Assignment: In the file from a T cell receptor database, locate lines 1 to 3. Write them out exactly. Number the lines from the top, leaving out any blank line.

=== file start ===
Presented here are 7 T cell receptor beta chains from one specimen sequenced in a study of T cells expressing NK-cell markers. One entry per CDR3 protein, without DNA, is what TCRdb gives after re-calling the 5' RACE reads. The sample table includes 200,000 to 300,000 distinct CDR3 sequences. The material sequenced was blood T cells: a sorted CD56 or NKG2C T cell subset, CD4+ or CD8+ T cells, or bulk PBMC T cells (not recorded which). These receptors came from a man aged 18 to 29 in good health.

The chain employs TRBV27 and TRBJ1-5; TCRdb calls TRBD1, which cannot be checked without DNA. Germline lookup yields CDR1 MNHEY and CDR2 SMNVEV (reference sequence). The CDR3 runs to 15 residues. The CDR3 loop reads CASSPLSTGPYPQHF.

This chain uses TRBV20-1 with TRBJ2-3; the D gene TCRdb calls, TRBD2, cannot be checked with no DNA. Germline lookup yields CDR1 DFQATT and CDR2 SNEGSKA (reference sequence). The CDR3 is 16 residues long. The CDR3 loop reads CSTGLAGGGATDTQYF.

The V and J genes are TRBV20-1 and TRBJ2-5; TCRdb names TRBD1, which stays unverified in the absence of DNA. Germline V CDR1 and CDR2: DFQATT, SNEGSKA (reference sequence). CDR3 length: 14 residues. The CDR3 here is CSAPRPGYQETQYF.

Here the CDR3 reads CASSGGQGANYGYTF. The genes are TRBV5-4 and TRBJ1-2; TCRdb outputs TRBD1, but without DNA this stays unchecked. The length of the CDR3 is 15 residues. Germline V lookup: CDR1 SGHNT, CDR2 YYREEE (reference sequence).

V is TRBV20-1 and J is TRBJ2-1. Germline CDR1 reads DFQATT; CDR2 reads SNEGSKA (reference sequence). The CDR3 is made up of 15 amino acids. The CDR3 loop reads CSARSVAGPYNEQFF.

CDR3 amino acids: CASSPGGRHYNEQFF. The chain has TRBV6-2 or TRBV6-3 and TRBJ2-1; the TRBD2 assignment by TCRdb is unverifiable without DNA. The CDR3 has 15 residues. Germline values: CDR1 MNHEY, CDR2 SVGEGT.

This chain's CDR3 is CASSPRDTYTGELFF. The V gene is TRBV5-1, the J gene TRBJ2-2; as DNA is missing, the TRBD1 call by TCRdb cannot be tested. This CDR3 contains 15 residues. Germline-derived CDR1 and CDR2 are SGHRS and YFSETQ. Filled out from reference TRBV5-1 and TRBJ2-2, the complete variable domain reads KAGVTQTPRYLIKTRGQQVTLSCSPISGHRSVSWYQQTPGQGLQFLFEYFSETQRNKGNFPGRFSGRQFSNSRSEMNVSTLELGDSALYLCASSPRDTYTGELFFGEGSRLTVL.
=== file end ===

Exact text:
Presented here are 7 T cell receptor beta chains from one specimen sequenced in a study of T cells expressing NK-cell markers. One entry per CDR3 protein, without DNA, is what TCRdb gives after re-calling the 5' RACE reads. The sample table includes 200,000 to 300,000 distinct CDR3 sequences. The material sequenced was blood T cells: a sorted CD56 or NKG2C T cell subset, CD4+ or CD8+ T cells, or bulk PBMC T cells (not recorded which). These receptors came from a man aged 18 to 29 in good health.

The chain employs TRBV27 and TRBJ1-5; TCRdb calls TRBD1, which cannot be checked without DNA. Germline lookup yields CDR1 MNHEY and CDR2 SMNVEV (reference sequence). The CDR3 runs to 15 residues. The CDR3 loop reads CASSPLSTGPYPQHF.

This chain uses TRBV20-1 with TRBJ2-3; the D gene TCRdb calls, TRBD2, cannot be checked with no DNA. Germline lookup yields CDR1 DFQATT and CDR2 SNEGSKA (reference sequence). The CDR3 is 16 residues long. The CDR3 loop reads CSTGLAGGGATDTQYF.